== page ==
My ex pointed out this reminds her of herself, and now I can't help but see it. I feel in my illustration I skirted a line with this one on the sexuality too. Is she too attractive? I weighed up depicting the character as emaciated, but felt it then makes strapping a radiator as improvised body armor unrealistic if they can't forrage or steal their basic caloric needs.

When I drew this, it wasn't hard. There is no shortage of precedent or examples of this character archetype. So much so, I could probably just keep drawing them for all of Inktober. They are a sci-fi fantasy trope.

What I thought about most was an article reviewing the prequal comic Imperator Furiosa which, I don't disagree with the article. I'm sure the comic is terrible. But I can't really sign on the dotted line with the complaint either. I never really got the hype around Furiosa, and I went into Fury Road hyped, specifically hyped up by my feminist friends online. I wrote about it at the time in a long and proven unpopular post and given that it seems to be eyeball kryptonite, won't rehash the effect Furiosa had on me again here.

Rather, in terms of the review, and all the complaints about how unpleasant the backstory was, gratuitously so, and rightly questioning the judgement of the creators as to who wants to dig into that stuff... I began to question in the thought experiment of what Furiosa's backstory could possibly be, that she is fleeing Imotep Joe with a bunch of supermodel contraband in her tanker truck. And furthermore, how women in general speculate they would fare in a post apocalyptic scenario with the breakdown in society?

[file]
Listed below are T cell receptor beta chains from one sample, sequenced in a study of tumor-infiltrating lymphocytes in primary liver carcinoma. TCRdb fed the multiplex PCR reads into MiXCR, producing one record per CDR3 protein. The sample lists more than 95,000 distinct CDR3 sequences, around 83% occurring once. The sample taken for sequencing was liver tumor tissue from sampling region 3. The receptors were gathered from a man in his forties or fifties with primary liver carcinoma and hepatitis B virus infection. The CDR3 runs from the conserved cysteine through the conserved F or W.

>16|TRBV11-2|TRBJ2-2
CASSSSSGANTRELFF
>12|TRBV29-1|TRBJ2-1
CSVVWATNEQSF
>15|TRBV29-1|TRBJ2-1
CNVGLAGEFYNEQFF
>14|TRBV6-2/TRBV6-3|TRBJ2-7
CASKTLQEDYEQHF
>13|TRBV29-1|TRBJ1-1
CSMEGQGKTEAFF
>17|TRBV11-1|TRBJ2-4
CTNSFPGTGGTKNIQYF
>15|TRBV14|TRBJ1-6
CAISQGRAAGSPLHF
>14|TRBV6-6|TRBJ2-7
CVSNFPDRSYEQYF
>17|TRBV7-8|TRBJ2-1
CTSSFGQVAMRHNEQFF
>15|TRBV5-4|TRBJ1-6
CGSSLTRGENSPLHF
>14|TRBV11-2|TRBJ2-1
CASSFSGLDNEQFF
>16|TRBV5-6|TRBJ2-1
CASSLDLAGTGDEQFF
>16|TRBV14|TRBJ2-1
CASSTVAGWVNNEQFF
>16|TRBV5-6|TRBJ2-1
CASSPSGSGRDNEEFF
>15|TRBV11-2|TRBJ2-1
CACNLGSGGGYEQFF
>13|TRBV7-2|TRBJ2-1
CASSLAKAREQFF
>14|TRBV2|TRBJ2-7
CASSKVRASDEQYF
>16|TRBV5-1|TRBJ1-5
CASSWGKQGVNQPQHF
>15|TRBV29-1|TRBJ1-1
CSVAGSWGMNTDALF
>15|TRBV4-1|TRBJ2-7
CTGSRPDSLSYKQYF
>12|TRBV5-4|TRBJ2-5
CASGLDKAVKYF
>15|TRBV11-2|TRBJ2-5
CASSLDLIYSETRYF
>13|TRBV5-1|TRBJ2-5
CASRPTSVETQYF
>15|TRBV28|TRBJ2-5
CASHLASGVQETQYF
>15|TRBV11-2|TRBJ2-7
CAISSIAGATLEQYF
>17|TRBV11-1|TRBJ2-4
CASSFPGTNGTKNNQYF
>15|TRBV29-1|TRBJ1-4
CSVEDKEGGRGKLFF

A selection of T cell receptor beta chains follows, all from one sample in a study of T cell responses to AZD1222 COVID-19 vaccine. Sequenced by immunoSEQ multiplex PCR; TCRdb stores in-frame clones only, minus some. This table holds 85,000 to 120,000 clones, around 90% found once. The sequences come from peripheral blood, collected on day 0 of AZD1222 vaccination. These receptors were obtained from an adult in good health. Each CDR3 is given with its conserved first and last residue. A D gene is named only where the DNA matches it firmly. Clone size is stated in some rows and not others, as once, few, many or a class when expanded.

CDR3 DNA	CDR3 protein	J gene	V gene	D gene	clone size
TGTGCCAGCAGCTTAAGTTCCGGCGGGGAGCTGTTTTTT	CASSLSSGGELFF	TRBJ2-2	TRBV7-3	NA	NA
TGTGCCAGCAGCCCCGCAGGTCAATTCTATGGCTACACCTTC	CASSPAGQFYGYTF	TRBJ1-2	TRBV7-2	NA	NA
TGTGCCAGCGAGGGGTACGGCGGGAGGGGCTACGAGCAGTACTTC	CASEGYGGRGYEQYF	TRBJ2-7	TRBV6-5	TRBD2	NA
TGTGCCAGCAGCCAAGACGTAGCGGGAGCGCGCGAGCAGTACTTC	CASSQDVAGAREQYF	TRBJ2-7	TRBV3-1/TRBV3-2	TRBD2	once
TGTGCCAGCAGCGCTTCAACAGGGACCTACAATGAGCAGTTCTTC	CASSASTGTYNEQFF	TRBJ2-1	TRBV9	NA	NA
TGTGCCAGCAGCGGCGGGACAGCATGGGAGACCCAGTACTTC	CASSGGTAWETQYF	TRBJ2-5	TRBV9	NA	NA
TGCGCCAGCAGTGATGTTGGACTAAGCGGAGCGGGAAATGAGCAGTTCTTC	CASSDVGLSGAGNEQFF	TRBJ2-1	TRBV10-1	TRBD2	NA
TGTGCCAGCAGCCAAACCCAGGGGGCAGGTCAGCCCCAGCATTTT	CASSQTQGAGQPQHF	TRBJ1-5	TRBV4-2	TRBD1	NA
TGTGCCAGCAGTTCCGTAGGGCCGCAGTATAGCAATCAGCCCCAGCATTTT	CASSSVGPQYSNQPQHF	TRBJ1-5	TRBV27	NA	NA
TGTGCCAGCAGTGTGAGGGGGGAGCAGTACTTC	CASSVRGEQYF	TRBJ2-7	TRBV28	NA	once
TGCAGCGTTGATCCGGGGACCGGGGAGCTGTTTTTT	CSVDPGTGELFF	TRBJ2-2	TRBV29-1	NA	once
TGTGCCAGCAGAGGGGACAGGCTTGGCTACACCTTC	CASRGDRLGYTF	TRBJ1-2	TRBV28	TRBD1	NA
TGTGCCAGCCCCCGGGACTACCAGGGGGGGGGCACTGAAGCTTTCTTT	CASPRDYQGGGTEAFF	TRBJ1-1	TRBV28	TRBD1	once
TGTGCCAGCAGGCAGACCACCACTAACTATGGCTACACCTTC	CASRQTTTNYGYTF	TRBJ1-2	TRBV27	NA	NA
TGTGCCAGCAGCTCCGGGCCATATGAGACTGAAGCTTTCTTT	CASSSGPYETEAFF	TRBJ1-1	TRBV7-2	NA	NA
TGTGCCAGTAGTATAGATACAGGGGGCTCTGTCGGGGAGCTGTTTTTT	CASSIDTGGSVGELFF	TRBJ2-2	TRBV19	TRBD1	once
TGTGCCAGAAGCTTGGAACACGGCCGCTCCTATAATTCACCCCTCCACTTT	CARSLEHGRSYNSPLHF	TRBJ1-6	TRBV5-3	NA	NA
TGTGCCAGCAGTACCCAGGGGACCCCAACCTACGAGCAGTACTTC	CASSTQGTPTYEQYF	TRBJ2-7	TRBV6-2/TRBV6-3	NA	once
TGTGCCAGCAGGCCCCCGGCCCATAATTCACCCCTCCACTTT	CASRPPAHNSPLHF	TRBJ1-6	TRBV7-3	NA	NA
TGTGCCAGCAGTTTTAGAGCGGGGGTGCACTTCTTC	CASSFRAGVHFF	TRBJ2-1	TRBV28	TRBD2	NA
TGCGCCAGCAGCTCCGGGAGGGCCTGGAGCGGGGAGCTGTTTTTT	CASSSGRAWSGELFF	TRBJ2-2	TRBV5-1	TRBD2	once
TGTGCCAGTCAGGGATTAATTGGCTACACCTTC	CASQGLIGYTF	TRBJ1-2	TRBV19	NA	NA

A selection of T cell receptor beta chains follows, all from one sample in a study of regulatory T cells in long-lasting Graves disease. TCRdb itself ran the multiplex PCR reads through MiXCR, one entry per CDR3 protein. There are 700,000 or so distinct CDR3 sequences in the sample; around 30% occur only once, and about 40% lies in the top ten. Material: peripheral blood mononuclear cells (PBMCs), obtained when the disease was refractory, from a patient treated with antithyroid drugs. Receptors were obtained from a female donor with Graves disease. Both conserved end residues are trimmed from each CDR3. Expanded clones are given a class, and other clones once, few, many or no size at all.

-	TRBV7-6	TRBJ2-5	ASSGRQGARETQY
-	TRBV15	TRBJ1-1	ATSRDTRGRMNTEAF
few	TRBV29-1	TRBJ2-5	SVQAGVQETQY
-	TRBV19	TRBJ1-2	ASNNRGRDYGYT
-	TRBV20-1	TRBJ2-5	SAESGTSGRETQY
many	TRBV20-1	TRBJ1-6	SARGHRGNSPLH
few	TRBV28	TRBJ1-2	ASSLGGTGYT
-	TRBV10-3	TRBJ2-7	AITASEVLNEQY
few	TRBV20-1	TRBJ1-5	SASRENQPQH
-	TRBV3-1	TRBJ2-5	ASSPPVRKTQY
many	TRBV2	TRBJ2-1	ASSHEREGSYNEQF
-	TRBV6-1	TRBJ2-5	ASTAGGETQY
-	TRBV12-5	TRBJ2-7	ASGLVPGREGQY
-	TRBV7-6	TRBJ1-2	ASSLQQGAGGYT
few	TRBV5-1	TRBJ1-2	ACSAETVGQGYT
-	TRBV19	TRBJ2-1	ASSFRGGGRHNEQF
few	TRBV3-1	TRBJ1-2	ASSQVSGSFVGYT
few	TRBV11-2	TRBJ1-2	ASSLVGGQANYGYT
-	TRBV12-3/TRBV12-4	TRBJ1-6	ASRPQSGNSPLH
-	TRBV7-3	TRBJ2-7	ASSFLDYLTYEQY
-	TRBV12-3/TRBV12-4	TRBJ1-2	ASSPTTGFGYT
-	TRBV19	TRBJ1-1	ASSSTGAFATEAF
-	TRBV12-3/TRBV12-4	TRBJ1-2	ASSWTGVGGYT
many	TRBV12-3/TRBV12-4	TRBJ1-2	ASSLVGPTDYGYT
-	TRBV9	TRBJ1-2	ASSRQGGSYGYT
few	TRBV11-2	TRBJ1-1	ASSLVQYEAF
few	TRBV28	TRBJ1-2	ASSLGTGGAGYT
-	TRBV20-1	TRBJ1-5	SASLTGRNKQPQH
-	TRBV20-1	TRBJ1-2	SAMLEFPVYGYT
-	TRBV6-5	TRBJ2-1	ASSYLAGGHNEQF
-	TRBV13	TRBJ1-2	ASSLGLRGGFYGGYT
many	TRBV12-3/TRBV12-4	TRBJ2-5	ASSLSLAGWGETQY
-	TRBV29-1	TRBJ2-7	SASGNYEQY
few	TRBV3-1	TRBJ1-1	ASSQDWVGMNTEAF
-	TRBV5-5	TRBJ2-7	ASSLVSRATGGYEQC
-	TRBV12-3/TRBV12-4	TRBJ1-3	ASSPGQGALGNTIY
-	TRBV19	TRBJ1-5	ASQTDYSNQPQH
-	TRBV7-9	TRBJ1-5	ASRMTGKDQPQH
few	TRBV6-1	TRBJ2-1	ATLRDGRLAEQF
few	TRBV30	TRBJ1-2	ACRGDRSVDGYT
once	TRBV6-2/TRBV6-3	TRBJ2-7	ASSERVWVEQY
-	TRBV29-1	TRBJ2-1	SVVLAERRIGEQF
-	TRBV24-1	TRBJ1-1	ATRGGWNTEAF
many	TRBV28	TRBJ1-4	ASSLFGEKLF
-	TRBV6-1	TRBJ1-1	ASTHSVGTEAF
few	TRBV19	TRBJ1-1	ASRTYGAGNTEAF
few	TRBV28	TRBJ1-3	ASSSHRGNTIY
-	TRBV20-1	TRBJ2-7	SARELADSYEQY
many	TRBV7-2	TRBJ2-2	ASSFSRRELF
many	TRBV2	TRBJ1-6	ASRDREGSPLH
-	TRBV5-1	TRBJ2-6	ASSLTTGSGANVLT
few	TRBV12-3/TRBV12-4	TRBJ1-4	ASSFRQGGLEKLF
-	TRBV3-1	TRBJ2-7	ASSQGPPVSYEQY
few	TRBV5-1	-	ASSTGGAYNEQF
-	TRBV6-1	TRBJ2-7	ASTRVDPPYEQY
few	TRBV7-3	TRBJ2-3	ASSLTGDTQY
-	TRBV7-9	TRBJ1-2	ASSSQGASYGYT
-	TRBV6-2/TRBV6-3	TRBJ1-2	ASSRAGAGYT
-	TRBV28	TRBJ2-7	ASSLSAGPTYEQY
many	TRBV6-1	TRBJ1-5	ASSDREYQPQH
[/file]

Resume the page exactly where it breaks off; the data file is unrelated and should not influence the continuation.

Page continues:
I imagine the breakdown of organised human societies, rule of law and economies would be particularly rough on women. Returning to near pre-historic, pre-literate fuedal states and hunter gatherer lifestyles to me, implies not just a lack or absence of democracy, but a reversal of the democratization of everything women have won for themselves in the modern era.

This trope is a domain of representation that to me, foreboads a terrible underpinning, not a triumph of egalitarianism. All female motorcycle gangs in a toxic wasteland isn't I would guess a big 'fuckyou' to the predominantly male captains of industry that fucked up the planet, but a response to very very bad social conditions 'enjoyed' relatively speaking, by very few of the future female population. It's a form of representation that borders on the irresponsible, given that I suspect if I consulted an anthropologist, I suspect becoming an apocalypse amazon might turn out to be a terrible strategy for surviving and thriving.

5. Skater

Self explanatory, though growing up as a kid, a magazine informed of the difference betwixt a surfer and a surfie, with the later being the pretender that wanted to affect the lifestyle of a surfer, without actually being required to surf.